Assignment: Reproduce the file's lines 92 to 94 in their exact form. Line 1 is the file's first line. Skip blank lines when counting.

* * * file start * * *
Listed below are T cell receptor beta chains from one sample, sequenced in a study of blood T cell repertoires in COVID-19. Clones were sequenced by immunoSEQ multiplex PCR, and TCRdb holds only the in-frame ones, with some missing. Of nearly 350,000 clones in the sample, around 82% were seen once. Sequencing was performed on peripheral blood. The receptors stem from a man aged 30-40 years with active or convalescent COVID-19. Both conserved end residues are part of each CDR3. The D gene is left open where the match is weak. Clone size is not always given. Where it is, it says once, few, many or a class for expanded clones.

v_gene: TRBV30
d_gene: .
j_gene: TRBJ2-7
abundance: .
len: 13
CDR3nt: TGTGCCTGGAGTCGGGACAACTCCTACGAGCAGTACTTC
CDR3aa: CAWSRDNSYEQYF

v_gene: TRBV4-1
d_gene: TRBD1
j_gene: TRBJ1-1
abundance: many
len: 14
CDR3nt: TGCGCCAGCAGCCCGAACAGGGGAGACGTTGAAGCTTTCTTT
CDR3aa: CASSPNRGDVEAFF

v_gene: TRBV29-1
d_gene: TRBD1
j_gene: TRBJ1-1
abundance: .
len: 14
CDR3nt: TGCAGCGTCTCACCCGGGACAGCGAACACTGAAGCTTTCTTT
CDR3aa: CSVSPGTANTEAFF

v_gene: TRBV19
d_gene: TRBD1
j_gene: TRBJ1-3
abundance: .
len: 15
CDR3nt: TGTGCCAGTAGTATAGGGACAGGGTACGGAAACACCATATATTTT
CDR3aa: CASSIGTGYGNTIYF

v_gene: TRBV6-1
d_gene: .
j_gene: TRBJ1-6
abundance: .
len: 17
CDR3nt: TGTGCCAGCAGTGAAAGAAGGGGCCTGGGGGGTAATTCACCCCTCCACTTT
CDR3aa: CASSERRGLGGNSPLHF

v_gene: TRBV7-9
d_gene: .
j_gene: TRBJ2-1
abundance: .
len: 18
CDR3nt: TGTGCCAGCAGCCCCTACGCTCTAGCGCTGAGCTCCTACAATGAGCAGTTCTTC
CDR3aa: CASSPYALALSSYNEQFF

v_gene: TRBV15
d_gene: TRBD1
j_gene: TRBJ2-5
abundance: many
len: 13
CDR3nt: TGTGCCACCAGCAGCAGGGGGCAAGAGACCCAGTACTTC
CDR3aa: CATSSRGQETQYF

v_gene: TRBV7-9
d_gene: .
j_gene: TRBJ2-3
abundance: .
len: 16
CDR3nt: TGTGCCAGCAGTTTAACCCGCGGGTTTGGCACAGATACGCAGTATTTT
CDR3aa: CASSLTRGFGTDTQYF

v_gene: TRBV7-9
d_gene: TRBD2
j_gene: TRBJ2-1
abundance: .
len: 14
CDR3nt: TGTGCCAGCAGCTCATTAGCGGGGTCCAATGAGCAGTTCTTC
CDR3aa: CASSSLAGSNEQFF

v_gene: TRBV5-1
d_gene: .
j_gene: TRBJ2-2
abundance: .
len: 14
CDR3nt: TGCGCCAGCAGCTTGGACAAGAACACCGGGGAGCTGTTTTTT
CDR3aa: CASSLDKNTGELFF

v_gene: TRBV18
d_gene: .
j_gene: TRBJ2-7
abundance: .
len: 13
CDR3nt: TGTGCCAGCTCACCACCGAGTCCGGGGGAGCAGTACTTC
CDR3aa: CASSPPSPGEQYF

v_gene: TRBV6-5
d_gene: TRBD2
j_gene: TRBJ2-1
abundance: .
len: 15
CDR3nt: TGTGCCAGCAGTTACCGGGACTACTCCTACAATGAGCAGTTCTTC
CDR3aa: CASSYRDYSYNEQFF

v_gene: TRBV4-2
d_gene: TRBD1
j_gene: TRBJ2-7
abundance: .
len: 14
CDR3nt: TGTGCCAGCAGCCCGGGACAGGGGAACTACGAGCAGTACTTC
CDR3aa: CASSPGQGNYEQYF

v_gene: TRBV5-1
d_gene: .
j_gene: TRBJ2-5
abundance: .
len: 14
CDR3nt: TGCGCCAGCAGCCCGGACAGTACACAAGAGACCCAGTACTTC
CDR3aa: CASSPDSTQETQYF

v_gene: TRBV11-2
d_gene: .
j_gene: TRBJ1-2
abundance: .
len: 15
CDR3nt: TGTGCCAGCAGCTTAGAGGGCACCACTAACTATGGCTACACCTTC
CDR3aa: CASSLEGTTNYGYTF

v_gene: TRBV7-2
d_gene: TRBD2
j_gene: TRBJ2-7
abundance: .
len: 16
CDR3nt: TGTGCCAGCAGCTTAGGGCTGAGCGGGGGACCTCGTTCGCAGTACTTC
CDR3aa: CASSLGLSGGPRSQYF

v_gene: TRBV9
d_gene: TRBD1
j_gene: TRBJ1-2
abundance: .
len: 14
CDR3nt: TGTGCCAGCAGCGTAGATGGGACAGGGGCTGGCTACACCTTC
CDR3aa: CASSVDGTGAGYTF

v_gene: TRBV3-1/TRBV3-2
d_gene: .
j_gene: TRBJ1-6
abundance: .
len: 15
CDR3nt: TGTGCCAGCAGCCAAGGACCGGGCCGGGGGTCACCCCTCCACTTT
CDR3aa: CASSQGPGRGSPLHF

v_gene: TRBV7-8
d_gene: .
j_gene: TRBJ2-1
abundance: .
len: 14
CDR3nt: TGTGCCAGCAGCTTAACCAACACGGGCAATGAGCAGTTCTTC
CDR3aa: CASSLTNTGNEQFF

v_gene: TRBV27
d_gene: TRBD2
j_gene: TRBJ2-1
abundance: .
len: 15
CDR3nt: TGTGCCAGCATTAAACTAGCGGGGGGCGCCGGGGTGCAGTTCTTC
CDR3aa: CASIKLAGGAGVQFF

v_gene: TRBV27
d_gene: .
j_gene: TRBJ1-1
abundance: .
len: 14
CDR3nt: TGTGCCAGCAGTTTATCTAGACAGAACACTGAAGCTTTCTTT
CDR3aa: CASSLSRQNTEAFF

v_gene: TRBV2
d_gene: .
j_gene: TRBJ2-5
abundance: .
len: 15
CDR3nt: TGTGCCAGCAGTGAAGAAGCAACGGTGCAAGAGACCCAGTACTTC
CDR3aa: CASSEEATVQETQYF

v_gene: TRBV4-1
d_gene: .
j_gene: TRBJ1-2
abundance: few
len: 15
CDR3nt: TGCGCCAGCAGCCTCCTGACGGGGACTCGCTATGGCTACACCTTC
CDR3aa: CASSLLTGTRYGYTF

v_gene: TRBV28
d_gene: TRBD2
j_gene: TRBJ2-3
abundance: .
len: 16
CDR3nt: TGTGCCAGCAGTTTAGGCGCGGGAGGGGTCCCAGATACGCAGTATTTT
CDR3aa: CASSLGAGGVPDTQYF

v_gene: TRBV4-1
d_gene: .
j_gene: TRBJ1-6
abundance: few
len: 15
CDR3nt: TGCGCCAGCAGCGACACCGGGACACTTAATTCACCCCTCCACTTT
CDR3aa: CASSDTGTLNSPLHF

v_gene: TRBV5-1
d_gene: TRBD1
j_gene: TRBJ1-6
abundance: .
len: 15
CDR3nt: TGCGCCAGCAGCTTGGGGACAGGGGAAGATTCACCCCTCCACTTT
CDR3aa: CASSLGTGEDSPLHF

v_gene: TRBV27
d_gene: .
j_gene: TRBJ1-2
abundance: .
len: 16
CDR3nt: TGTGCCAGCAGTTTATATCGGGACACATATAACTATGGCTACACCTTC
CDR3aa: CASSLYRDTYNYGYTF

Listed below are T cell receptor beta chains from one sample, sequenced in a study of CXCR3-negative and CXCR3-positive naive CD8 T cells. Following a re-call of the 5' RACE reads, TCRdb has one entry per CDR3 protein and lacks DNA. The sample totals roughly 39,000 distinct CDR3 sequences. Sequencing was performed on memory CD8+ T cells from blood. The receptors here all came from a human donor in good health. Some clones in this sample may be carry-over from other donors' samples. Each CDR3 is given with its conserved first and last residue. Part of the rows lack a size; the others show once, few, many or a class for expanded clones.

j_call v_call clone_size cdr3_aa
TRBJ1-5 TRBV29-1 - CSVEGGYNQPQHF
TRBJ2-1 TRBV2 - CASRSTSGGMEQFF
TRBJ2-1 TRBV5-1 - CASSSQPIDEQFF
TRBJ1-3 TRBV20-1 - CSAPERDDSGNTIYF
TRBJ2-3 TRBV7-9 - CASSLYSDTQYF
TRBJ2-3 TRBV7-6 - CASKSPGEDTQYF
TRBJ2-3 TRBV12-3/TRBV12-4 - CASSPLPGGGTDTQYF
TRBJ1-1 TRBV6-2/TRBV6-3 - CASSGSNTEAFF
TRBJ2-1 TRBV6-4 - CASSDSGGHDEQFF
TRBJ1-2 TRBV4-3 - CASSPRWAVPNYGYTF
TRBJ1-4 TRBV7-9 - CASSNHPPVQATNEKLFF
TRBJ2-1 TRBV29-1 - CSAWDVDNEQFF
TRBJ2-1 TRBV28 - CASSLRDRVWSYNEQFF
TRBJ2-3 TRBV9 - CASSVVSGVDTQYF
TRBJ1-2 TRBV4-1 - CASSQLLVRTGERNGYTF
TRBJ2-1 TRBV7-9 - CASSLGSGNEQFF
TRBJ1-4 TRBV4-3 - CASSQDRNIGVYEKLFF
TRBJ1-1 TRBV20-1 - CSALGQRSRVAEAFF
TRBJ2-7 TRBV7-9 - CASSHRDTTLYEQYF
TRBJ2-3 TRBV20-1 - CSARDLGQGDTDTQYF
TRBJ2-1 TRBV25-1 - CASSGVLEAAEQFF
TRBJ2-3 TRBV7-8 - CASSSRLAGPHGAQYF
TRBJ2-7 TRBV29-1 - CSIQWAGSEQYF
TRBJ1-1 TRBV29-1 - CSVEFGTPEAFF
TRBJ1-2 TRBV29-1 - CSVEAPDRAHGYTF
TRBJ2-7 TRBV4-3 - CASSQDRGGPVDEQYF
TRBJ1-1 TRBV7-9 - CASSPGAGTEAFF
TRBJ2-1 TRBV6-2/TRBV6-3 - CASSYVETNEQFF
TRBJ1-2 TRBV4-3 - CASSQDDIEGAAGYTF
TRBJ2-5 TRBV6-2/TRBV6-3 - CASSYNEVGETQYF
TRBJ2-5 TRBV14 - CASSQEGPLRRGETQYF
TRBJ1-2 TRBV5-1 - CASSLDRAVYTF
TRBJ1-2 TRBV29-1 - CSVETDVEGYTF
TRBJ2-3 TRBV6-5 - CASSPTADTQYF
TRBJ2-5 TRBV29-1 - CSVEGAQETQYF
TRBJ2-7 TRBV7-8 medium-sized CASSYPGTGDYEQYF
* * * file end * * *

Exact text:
CDR3aa: CASSPGQGNYEQYF

v_gene: TRBV5-1
d_gene: .